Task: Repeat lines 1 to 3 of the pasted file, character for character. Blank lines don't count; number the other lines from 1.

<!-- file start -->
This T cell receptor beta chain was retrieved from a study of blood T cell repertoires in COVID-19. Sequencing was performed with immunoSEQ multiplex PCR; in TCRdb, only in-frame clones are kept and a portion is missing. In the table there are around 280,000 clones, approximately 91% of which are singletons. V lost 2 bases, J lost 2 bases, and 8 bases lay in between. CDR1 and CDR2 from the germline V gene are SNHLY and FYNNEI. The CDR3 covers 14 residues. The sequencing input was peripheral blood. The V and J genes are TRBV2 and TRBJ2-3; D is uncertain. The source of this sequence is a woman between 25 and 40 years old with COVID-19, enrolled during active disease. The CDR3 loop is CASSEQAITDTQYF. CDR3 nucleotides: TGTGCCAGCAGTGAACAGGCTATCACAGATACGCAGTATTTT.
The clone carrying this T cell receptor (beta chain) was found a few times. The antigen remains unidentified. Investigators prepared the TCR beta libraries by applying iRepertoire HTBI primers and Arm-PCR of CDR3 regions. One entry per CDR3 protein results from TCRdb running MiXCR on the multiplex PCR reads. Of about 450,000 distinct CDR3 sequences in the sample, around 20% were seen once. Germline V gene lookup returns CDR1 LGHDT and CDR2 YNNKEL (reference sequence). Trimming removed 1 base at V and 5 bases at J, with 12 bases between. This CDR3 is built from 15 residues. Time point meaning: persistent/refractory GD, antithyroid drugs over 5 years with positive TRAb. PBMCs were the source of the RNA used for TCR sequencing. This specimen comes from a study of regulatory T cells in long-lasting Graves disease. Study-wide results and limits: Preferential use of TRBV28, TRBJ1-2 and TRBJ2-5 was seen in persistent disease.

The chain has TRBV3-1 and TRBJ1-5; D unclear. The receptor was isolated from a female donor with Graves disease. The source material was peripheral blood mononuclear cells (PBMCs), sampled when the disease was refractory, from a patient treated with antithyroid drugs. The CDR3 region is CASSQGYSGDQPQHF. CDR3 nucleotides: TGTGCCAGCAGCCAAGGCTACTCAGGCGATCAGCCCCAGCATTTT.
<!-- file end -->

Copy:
This T cell receptor beta chain was retrieved from a study of blood T cell repertoires in COVID-19. Sequencing was performed with immunoSEQ multiplex PCR; in TCRdb, only in-frame clones are kept and a portion is missing. In the table there are around 280,000 clones, approximately 91% of which are singletons. V lost 2 bases, J lost 2 bases, and 8 bases lay in between. CDR1 and CDR2 from the germline V gene are SNHLY and FYNNEI. The CDR3 covers 14 residues. The sequencing input was peripheral blood. The V and J genes are TRBV2 and TRBJ2-3; D is uncertain. The source of this sequence is a woman between 25 and 40 years old with COVID-19, enrolled during active disease. The CDR3 loop is CASSEQAITDTQYF. CDR3 nucleotides: TGTGCCAGCAGTGAACAGGCTATCACAGATACGCAGTATTTT.
The clone carrying this T cell receptor (beta chain) was found a few times. The antigen remains unidentified. Investigators prepared the TCR beta libraries by applying iRepertoire HTBI primers and Arm-PCR of CDR3 regions. One entry per CDR3 protein results from TCRdb running MiXCR on the multiplex PCR reads. Of about 450,000 distinct CDR3 sequences in the sample, around 20% were seen once. Germline V gene lookup returns CDR1 LGHDT and CDR2 YNNKEL (reference sequence). Trimming removed 1 base at V and 5 bases at J, with 12 bases between. This CDR3 is built from 15 residues. Time point meaning: persistent/refractory GD, antithyroid drugs over 5 years with positive TRAb. PBMCs were the source of the RNA used for TCR sequencing. This specimen comes from a study of regulatory T cells in long-lasting Graves disease. Study-wide results and limits: Preferential use of TRBV28, TRBJ1-2 and TRBJ2-5 was seen in persistent disease.

The chain has TRBV3-1 and TRBJ1-5; D unclear. The receptor was isolated from a female donor with Graves disease. The source material was peripheral blood mononuclear cells (PBMCs), sampled when the disease was refractory, from a patient treated with antithyroid drugs. The CDR3 region is CASSQGYSGDQPQHF. CDR3 nucleotides: TGTGCCAGCAGCCAAGGCTACTCAGGCGATCAGCCCCAGCATTTT.